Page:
Genetic diversity, population structure, and effective population size in two yellow bat species in south TexasShow full item record
|Title||Genetic diversity, population structure, and effective population size in two yellow bat species in south Texas|
|Author||Chipps, Austin S.; Hale, Amanda M.; Weaver, Sara P.; Williams, Dean A.|
|Abstract||There are increasing concerns regarding bat mortality at wind energy facilities, especially as installed capacity continues to grow. In North America, wind energy development has recently expanded into the Lower Rio Grande Valley in south Texas where bat species had not previously been exposed to wind turbines. Our study sought to characterize genetic diversity, population structure, and effective population size in Dasypterus ega and D. intermedius, two tree-roosting yellow bats native to this region and for which little is known about their population biology and seasonal movements. There was no evidence of population substructure in either species. Genetic diversity at mitochondrial and microsatellite loci was lower in these yellow bat taxa than in previously studied migratory tree bat species in North America, which may be due to the non-migratory nature of these species at our study site, the fact that our study site is located at a geographic range end for both taxa, and possibly weak ascertainment bias at microsatellite loci. Historical effective population size (NEF) was large for both species, while current estimates of Ne had upper 95% confidence limits that encompassed infinity. We found evidence of strong mitochondrial differentiation between the two putative subspecies of D. intermedius (D. i. floridanus and D. i. intermedius) which are sympatric in this region of Texas, yet little differentiation using microsatellite loci. We suggest this pattern is due to secondary contact and hybridization and possibly incomplete lineage sorting at microsatellite loci. We also found evidence of some hybridization between D. ega and D. intermedius in this region of Texas. We recommend that our data serve as a starting point for the long-term genetic monitoring of these species in order to better understand the impacts of wind-related mortality on these populations over time.|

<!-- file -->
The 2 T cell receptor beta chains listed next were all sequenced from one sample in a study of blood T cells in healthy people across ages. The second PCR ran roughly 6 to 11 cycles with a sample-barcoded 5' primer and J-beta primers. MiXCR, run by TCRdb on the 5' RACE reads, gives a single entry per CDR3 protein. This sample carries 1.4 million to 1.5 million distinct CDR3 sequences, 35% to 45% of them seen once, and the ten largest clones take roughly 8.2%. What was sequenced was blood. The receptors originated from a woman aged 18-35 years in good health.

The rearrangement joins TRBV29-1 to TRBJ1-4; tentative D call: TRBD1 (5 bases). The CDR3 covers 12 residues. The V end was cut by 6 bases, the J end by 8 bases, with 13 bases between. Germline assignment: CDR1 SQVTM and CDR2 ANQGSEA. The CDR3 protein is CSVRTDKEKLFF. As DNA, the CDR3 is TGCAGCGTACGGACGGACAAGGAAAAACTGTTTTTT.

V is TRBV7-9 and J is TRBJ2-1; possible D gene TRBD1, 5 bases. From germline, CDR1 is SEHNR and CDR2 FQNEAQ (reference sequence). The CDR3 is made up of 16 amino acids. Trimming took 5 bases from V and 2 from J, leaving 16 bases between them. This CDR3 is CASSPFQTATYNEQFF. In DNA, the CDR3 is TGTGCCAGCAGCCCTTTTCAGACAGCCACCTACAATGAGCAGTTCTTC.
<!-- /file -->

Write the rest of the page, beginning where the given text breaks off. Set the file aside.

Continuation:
Wind energy development
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